Casanovas, take note: I’ve got a recommendation for your next date. There’s a cozy little tapas place on Beacon Street called , with mustard-and-cobalt tiles gleaming under dim yellow lights. Ropes of garlic and chili peppers drape across the red-brick oven, like so many holiday garlands in Rockefeller Center.
Using your best Castilian Spanish, you’ll order seductive tapas like Codorniz al Xocolat, braised quail with a sauce made of cocoa, almonds, and hazelnuts, and meant to be shared, your fork accidentally clinking into your date’s as you both reach for seconds. The warmer months promise charming outdoor seating, but now, in December, the restaurant door sends in a crisp draft of chilly air each time it opens; your date will shiver and lean in a bit closer. This is food romance, a rhapsody of aroma and color and élan that enchants like nothing else.
The tapas offer bold, passionate flavors, evoking the soul of Spanish cuisine. Gambas al aijillo, shrimp in a pool of garlic and olive oil, shows off a sweet brininess reminiscent of mussels. We used bread to soak up every drop of that fruity olive oil, sparked with the spice of red pepper and bits of garlic mellowed from their turn in the pan.
Pisto is a house favorite, a mix of slow-cooked eggplant, onions, tomatoes, and peppers with a poached egg that's mixed in tableside to give the dish a velvety texture. Its round, smoky flavors are complemented by a glass of full-bodied red.
Order the queso de cabra for a slice of bread topped with a thick cake of snow-white goat cheese, flecked with oregano. Ours was pleasantly tangy and fresh, but would be better if served warm, as the menu describes. Or try the chorizo “butter,” a schmear of supremely tender, gently flavored chorizo on a slice of grilled bread.
Gallina en Pepitoria, hen cooked in a potent broth of sherry, saffron, almond, and jamon, was an uncharacteristic dud. We found unpalatably dry meat swimming in a far-too-salty broth, where the flavors were utterly commandeered by the salty jamon. We left it uneaten and pointed out the shortcomings to our waitress, who politely took note—but the dish was still on our tab at the end of the night.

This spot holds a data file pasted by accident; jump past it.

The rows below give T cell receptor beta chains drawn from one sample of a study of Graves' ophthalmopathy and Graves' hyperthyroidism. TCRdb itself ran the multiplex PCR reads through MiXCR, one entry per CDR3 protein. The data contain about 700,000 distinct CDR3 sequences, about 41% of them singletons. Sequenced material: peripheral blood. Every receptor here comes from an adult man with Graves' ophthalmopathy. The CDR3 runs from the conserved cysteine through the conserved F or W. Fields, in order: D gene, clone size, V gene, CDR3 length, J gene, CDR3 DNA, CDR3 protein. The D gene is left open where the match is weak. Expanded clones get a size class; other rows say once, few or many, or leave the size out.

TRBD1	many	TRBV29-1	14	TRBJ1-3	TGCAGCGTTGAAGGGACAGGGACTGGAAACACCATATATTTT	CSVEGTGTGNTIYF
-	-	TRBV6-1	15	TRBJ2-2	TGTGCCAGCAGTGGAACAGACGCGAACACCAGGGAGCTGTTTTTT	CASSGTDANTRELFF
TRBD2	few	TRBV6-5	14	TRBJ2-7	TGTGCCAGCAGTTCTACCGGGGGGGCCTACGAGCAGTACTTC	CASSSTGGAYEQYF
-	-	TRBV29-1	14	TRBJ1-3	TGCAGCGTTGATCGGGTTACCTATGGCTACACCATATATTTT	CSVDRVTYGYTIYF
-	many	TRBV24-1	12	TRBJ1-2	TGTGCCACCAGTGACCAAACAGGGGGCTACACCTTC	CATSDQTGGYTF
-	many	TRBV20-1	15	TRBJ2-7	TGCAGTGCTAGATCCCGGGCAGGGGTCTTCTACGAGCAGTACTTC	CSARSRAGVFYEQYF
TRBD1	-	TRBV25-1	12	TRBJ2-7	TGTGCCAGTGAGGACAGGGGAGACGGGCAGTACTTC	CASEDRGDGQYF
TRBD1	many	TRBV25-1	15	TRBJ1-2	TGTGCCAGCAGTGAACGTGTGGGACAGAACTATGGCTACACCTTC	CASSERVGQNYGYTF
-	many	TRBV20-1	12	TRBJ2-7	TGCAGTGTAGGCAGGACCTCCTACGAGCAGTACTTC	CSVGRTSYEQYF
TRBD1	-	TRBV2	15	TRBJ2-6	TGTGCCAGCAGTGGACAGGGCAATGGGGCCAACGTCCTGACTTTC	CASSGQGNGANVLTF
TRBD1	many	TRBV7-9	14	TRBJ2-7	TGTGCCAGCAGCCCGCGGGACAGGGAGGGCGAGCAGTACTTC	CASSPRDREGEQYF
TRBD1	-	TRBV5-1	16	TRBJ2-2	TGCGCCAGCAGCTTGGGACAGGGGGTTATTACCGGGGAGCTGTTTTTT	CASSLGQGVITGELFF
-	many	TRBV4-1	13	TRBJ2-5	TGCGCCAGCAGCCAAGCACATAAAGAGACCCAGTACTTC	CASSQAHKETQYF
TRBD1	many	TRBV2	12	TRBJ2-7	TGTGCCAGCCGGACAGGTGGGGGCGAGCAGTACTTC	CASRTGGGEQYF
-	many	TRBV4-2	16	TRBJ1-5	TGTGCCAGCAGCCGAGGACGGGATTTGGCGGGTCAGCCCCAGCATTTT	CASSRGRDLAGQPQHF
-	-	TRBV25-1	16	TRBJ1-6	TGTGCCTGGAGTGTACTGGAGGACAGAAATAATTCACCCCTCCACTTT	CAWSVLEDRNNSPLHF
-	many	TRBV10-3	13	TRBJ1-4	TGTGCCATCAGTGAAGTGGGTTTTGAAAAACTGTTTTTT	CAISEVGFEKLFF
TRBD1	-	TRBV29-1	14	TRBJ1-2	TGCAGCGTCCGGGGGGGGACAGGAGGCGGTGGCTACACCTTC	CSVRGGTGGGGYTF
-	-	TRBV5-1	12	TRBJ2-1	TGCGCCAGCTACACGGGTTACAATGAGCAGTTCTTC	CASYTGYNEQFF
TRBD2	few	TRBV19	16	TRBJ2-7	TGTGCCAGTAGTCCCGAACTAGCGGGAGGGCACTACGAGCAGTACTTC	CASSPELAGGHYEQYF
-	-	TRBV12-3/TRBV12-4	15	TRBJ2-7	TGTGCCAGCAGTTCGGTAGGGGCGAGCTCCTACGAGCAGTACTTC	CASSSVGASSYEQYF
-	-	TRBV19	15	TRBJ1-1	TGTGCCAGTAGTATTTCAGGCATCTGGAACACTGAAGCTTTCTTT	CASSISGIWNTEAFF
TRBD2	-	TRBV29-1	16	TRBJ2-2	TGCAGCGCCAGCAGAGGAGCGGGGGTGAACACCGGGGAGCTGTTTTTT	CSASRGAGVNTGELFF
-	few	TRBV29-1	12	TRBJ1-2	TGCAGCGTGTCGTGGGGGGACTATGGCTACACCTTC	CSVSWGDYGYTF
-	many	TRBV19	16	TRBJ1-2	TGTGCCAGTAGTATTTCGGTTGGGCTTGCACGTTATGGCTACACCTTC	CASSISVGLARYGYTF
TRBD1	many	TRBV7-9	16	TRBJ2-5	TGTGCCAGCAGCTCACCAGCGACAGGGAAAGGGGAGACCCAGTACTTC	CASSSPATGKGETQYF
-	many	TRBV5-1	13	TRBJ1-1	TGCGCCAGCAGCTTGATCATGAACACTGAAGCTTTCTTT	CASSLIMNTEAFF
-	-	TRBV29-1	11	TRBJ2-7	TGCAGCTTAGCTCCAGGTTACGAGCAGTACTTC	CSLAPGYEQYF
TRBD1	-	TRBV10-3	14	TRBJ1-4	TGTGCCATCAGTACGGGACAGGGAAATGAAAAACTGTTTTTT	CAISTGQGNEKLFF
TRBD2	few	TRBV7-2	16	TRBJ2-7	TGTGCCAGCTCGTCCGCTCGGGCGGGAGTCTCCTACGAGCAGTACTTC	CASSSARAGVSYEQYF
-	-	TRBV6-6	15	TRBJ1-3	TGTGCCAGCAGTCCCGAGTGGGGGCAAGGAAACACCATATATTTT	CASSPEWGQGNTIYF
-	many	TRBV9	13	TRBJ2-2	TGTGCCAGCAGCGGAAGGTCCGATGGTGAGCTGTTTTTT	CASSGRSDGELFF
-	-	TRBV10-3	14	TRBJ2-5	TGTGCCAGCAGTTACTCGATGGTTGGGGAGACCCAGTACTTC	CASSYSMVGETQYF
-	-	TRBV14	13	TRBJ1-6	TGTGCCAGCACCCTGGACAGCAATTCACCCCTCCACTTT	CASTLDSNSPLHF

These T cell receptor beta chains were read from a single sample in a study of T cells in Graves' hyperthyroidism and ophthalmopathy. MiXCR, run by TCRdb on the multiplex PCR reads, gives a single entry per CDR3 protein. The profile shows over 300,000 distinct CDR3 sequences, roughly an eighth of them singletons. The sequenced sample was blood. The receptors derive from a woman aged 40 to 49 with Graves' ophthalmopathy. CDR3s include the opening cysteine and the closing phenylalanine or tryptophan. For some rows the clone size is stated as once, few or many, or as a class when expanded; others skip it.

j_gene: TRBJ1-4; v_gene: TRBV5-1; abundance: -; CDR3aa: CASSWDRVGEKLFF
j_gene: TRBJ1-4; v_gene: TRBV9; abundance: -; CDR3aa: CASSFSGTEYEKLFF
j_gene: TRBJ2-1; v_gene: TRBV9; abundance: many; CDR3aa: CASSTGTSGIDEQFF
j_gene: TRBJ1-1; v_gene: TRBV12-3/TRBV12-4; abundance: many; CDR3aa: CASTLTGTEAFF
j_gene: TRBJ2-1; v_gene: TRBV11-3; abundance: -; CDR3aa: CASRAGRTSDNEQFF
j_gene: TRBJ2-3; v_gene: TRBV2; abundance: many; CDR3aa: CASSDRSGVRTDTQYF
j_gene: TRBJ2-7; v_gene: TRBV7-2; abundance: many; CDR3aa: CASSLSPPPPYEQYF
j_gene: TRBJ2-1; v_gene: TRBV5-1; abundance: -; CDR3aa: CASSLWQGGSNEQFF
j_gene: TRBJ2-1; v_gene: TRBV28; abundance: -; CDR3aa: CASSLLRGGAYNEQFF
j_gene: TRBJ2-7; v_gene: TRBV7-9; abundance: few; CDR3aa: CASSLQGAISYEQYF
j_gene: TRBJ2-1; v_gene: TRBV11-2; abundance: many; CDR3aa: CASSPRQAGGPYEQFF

If you really want to impress your date, you may need to do your wine research ahead of time. The wine list is a rather daunting, novella-sized catalogue with paragraphs on the 265 available wines, all Spanish. There are some tantalizing finds at all price ranges, from the 2009 Camino de Navaherros for $33, up to the 2006 Finca L’Ermita at $650. We let our server guide the way, ending up with a gentle and fruity Alberino that nicely complemented our tableful of tapas.
Desserts are perfect for sharing. A refreshing choice is a few slivers of hard Spanish cheese, paired with marcona almonds and a drizzle of honey, on the menu here as queso, miel y nueces. The pudin, a ramekin of chocolate pudding with the subtle flavor of a good Spanish sherry, was thick and rich.
This place, the kind of place that still feels like a tiny, well-kept secret, will sweep you off your feet when you walk in the door—just like a true Casanova.
Taberna de Haro is open Monday through Thursday 5:30-10pm; Friday and Saturday 5:30-11pm. 999 Beacon Street, Brookline. MBTA: Green Line (C) to St. Mary’s Street.